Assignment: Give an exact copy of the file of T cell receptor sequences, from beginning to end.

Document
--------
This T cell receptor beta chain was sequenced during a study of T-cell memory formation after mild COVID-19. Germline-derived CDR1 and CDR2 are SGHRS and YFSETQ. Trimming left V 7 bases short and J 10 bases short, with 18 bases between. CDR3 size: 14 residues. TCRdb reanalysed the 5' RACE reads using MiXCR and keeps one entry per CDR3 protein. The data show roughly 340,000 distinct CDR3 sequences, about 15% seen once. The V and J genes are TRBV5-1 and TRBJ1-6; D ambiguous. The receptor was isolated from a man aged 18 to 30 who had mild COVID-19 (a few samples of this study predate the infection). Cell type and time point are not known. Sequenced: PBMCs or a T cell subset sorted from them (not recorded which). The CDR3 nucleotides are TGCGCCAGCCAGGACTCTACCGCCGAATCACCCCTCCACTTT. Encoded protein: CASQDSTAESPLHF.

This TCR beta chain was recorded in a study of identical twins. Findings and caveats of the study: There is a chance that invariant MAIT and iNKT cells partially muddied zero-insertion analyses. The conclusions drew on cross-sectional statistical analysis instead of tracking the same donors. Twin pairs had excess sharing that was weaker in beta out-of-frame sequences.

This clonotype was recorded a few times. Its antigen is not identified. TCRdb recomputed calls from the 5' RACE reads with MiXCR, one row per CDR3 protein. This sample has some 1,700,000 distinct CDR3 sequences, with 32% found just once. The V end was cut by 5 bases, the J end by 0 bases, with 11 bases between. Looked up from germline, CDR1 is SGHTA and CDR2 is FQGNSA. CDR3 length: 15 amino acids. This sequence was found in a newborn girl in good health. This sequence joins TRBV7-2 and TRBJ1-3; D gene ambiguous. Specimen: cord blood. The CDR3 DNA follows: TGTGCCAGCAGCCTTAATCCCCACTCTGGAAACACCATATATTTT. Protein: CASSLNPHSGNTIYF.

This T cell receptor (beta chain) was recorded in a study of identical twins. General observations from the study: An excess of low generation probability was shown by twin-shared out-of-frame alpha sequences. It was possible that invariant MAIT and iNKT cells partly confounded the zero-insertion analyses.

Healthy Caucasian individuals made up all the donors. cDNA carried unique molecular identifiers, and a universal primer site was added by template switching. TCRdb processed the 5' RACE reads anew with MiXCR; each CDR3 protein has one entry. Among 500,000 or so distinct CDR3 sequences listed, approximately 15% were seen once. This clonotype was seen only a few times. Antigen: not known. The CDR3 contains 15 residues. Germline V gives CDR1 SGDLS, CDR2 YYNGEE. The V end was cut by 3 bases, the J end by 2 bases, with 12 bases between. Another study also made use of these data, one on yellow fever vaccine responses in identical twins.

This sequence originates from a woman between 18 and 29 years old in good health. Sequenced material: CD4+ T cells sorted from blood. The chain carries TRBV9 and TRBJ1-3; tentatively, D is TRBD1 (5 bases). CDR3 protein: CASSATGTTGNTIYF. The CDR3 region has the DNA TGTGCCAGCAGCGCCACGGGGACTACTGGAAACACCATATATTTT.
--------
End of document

This T cell receptor beta chain was sequenced during a study of T-cell memory formation after mild COVID-19. Germline-derived CDR1 and CDR2 are SGHRS and YFSETQ. Trimming left V 7 bases short and J 10 bases short, with 18 bases between. CDR3 size: 14 residues. TCRdb reanalysed the 5' RACE reads using MiXCR and keeps one entry per CDR3 protein. The data show roughly 340,000 distinct CDR3 sequences, about 15% seen once. The V and J genes are TRBV5-1 and TRBJ1-6; D ambiguous. The receptor was isolated from a man aged 18 to 30 who had mild COVID-19 (a few samples of this study predate the infection). Cell type and time point are not known. Sequenced: PBMCs or a T cell subset sorted from them (not recorded which). The CDR3 nucleotides are TGCGCCAGCCAGGACTCTACCGCCGAATCACCCCTCCACTTT. Encoded protein: CASQDSTAESPLHF.

This TCR beta chain was recorded in a study of identical twins. Findings and caveats of the study: There is a chance that invariant MAIT and iNKT cells partially muddied zero-insertion analyses. The conclusions drew on cross-sectional statistical analysis instead of tracking the same donors. Twin pairs had excess sharing that was weaker in beta out-of-frame sequences.

This clonotype was recorded a few times. Its antigen is not identified. TCRdb recomputed calls from the 5' RACE reads with MiXCR, one row per CDR3 protein. This sample has some 1,700,000 distinct CDR3 sequences, with 32% found just once. The V end was cut by 5 bases, the J end by 0 bases, with 11 bases between. Looked up from germline, CDR1 is SGHTA and CDR2 is FQGNSA. CDR3 length: 15 amino acids. This sequence was found in a newborn girl in good health. This sequence joins TRBV7-2 and TRBJ1-3; D gene ambiguous. Specimen: cord blood. The CDR3 DNA follows: TGTGCCAGCAGCCTTAATCCCCACTCTGGAAACACCATATATTTT. Protein: CASSLNPHSGNTIYF.

This T cell receptor (beta chain) was recorded in a study of identical twins. General observations from the study: An excess of low generation probability was shown by twin-shared out-of-frame alpha sequences. It was possible that invariant MAIT and iNKT cells partly confounded the zero-insertion analyses.

Healthy Caucasian individuals made up all the donors. cDNA carried unique molecular identifiers, and a universal primer site was added by template switching. TCRdb processed the 5' RACE reads anew with MiXCR; each CDR3 protein has one entry. Among 500,000 or so distinct CDR3 sequences listed, approximately 15% were seen once. This clonotype was seen only a few times. Antigen: not known. The CDR3 contains 15 residues. Germline V gives CDR1 SGDLS, CDR2 YYNGEE. The V end was cut by 3 bases, the J end by 2 bases, with 12 bases between. Another study also made use of these data, one on yellow fever vaccine responses in identical twins.

This sequence originates from a woman between 18 and 29 years old in good health. Sequenced material: CD4+ T cells sorted from blood. The chain carries TRBV9 and TRBJ1-3; tentatively, D is TRBD1 (5 bases). CDR3 protein: CASSATGTTGNTIYF. The CDR3 region has the DNA TGTGCCAGCAGCGCCACGGGGACTACTGGAAACACCATATATTTT.